While prices for cannabis face instability in the Beaver State, Oregon’s cannabis extract market is heating up.
Oregon’s cannabis extracts market is attracting the attention of the industry as the state faces oversupply.
Back in the days of cannabis prohibition, cannabis didn’t see much change. At the time, there might have been the occasional new strain or new form of edible, but the vast majority of illicitly sold cannabis was the standard clear packet of dried cannabis bud. In the early years of legalization in US states like Oregon, Washington and Colorado, the greater degree of freedom allowed by the legitimate storefront format provided the industry with opportunity for greater diversity in cannabis products, but traditional, smokable green flower has remained the primary product of the cannabis industry.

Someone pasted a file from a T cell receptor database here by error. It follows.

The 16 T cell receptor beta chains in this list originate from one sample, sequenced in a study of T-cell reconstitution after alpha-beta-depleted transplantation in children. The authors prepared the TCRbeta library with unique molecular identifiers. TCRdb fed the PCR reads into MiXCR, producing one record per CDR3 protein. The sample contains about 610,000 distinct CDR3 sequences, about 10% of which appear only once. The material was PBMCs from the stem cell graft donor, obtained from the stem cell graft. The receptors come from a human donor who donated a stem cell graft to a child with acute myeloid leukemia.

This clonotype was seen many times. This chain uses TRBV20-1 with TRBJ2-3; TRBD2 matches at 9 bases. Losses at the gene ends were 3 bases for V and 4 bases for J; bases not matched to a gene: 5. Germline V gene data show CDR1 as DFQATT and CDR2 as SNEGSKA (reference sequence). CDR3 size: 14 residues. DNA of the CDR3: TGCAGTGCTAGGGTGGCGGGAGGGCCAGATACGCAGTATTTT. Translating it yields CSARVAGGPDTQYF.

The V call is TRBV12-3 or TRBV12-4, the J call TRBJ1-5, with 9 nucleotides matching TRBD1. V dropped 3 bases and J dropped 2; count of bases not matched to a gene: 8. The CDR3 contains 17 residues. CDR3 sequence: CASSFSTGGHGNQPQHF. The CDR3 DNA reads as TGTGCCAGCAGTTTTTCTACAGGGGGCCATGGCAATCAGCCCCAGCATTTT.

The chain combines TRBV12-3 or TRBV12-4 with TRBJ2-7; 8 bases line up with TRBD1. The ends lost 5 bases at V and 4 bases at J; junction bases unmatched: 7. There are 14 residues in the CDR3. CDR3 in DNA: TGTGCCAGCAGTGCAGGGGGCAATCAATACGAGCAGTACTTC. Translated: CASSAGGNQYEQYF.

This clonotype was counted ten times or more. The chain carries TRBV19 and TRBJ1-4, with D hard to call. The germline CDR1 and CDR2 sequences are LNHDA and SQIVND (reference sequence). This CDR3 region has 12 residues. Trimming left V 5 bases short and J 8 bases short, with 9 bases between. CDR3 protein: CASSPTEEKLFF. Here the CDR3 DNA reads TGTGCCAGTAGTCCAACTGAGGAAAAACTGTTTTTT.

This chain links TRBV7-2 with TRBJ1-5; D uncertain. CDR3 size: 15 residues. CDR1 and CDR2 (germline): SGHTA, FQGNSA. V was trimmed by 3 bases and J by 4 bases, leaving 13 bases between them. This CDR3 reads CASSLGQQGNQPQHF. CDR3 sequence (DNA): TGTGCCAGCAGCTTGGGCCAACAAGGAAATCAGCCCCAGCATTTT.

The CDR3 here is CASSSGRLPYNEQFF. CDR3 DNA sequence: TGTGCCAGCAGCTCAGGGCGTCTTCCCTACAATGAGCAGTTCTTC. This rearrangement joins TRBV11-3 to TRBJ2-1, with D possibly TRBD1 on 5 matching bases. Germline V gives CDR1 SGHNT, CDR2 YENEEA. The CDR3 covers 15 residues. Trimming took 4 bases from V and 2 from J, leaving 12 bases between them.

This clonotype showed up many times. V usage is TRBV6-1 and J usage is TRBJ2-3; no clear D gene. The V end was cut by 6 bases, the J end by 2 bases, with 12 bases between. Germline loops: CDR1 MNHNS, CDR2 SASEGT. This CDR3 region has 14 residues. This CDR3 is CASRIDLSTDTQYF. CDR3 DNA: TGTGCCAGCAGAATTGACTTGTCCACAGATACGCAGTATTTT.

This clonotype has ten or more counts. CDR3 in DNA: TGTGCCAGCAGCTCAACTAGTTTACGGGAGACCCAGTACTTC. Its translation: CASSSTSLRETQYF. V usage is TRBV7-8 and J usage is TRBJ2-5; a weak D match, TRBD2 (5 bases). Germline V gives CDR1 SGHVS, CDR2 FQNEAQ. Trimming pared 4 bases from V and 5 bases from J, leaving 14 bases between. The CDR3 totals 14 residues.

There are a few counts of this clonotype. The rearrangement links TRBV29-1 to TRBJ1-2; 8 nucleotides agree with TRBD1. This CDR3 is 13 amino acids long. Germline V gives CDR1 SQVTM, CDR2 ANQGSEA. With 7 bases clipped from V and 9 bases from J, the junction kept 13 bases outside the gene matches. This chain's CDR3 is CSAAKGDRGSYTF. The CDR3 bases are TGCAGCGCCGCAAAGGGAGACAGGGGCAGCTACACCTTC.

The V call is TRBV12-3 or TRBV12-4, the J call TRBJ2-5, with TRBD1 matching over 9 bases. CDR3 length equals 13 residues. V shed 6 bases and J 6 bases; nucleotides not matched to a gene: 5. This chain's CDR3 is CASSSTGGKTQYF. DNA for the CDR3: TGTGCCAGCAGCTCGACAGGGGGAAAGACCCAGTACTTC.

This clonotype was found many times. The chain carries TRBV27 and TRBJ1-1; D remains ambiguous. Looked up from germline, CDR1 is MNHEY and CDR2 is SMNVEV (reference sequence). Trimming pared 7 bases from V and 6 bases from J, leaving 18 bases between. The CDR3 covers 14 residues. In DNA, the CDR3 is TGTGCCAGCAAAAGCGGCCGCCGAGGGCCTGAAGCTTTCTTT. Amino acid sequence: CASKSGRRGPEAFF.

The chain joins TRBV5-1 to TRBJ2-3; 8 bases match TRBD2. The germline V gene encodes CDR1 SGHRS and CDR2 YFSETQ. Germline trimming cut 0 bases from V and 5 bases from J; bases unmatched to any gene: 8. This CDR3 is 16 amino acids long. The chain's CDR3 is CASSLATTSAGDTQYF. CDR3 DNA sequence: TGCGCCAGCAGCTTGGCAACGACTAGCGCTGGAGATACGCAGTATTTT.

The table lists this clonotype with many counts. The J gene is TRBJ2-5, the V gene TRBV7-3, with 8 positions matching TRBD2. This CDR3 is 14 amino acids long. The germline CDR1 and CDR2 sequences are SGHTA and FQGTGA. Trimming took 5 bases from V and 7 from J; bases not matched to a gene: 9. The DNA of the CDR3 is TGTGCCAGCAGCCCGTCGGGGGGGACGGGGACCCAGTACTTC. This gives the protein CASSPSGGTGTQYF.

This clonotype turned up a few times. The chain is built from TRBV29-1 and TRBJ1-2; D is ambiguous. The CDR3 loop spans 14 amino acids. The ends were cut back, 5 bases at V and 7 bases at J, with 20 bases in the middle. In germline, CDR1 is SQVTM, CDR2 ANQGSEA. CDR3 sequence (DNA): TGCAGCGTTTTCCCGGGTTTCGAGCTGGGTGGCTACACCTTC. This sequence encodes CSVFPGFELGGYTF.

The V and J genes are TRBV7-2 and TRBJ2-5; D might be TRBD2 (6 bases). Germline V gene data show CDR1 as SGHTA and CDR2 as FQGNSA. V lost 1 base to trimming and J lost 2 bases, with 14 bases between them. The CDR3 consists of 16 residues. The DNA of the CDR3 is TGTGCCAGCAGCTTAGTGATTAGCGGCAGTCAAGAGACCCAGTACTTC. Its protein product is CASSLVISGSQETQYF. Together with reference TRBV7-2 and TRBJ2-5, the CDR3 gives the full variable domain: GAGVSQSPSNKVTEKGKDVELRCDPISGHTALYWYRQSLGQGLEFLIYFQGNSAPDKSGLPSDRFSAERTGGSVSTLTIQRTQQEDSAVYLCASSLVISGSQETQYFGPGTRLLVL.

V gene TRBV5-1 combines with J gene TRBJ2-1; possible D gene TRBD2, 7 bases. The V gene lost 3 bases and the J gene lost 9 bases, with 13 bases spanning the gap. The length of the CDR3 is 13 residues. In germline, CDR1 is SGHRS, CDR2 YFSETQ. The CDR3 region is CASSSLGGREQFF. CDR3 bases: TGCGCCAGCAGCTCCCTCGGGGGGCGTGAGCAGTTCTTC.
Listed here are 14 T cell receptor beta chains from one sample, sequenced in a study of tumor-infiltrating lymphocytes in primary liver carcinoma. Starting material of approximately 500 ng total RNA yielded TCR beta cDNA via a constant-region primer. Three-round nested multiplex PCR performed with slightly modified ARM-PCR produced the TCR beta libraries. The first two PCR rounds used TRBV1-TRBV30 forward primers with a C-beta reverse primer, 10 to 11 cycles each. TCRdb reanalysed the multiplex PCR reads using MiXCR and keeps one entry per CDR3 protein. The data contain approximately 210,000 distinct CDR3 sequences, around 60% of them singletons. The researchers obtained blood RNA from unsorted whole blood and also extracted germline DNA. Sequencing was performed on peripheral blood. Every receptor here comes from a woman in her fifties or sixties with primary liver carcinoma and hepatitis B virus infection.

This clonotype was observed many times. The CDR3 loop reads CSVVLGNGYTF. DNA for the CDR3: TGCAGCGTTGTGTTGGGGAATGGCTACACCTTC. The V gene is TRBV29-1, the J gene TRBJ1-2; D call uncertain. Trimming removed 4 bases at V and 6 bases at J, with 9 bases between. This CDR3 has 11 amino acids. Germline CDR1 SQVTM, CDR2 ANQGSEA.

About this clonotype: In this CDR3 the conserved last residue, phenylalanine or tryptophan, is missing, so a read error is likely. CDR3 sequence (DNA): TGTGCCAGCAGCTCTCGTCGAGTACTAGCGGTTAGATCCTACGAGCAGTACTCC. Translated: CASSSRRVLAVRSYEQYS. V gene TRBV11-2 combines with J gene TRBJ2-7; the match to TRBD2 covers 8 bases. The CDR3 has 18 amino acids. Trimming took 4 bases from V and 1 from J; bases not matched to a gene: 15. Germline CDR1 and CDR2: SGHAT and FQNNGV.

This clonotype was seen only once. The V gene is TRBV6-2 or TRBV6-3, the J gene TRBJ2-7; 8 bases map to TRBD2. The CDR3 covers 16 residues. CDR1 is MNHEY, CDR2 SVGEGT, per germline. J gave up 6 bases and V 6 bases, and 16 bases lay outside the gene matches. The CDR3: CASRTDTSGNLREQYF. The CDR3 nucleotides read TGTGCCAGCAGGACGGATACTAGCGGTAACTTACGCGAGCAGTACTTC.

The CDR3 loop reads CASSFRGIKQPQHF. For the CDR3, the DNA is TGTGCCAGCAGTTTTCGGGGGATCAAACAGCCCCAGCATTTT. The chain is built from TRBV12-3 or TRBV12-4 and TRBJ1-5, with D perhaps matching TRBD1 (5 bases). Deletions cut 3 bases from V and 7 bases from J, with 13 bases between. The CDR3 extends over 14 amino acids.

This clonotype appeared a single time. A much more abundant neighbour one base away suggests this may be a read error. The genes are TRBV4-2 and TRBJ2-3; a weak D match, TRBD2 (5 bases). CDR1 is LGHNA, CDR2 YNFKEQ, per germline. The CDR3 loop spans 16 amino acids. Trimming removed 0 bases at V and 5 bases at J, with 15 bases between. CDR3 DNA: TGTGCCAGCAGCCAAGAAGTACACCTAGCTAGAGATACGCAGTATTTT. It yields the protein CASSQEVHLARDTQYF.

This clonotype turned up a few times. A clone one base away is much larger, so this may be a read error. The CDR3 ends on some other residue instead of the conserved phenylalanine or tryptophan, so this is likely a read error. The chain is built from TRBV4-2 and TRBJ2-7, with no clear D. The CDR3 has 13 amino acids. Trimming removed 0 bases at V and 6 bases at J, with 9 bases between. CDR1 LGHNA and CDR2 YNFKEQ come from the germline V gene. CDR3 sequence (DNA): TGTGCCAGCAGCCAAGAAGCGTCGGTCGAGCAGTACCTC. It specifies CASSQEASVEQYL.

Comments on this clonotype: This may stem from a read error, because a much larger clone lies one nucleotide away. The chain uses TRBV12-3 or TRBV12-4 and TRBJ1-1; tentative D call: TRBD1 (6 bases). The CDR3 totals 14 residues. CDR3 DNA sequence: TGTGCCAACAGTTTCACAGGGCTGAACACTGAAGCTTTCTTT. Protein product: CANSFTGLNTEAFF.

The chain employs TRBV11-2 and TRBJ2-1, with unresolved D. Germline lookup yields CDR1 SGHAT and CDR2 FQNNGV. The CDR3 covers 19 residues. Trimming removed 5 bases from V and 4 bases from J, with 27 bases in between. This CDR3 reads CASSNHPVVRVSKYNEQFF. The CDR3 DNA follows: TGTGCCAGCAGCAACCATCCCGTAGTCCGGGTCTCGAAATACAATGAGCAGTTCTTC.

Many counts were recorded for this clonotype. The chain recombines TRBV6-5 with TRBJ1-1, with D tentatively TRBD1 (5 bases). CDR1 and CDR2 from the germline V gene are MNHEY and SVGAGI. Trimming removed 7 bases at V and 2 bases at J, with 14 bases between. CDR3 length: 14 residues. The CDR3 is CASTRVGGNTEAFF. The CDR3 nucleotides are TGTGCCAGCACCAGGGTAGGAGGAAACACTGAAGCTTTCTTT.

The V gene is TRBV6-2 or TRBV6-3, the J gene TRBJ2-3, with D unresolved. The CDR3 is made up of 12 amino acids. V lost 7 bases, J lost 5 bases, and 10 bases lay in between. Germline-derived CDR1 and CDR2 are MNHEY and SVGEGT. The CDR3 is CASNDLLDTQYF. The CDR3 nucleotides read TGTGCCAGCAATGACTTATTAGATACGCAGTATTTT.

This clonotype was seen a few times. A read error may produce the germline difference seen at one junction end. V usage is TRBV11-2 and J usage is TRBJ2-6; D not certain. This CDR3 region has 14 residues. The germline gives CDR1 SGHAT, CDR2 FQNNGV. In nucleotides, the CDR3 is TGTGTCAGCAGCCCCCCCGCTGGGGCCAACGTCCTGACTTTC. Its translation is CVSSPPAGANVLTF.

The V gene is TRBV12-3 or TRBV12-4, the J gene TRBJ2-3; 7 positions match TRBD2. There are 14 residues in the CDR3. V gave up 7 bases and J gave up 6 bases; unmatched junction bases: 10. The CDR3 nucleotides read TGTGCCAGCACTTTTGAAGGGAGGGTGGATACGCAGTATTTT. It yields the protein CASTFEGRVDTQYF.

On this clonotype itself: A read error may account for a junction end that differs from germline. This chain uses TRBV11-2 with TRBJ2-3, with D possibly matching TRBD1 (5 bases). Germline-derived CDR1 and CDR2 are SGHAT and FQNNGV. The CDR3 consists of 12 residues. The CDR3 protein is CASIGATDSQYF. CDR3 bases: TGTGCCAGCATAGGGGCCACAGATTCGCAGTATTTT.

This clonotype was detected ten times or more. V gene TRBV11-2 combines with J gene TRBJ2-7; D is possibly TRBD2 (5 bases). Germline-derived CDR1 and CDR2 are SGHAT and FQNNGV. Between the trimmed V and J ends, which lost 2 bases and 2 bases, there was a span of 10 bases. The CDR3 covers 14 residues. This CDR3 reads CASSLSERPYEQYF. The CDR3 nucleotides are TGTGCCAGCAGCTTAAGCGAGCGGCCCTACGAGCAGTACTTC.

In Oregon today, we might finally be seeing the first signs of a major shift in cannabis consumer trends and buying habits. Increasingly, the classic leafy green is losing ground in the Beaver State as producers see greater opportunity for value in processed cannabis products like extracts and edibles.
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Oregon cannabis in abundance
The big story during the early days of the Oregon cannabis market has been the massive surplus of raw cannabis product produced in the state. Excitement over the new industry, a favorable growing climate, a lower tax rate than competing legal states and low production costs have attracted a huge number of legal growing operations to the state over the past couple of years. As a result, the Oregon cannabis industry has produced more cannabis than the state’s consumers could possibly use. In February 2018, Oregon state officials announced that producers had grown 1.1 million pounds of bud in 2017, compared to just 240,000 pounds consumed by Oregonians that year. This excess product has created a buyers’ market, forcing retail outlets to drop prices to as low as US$4 per gram.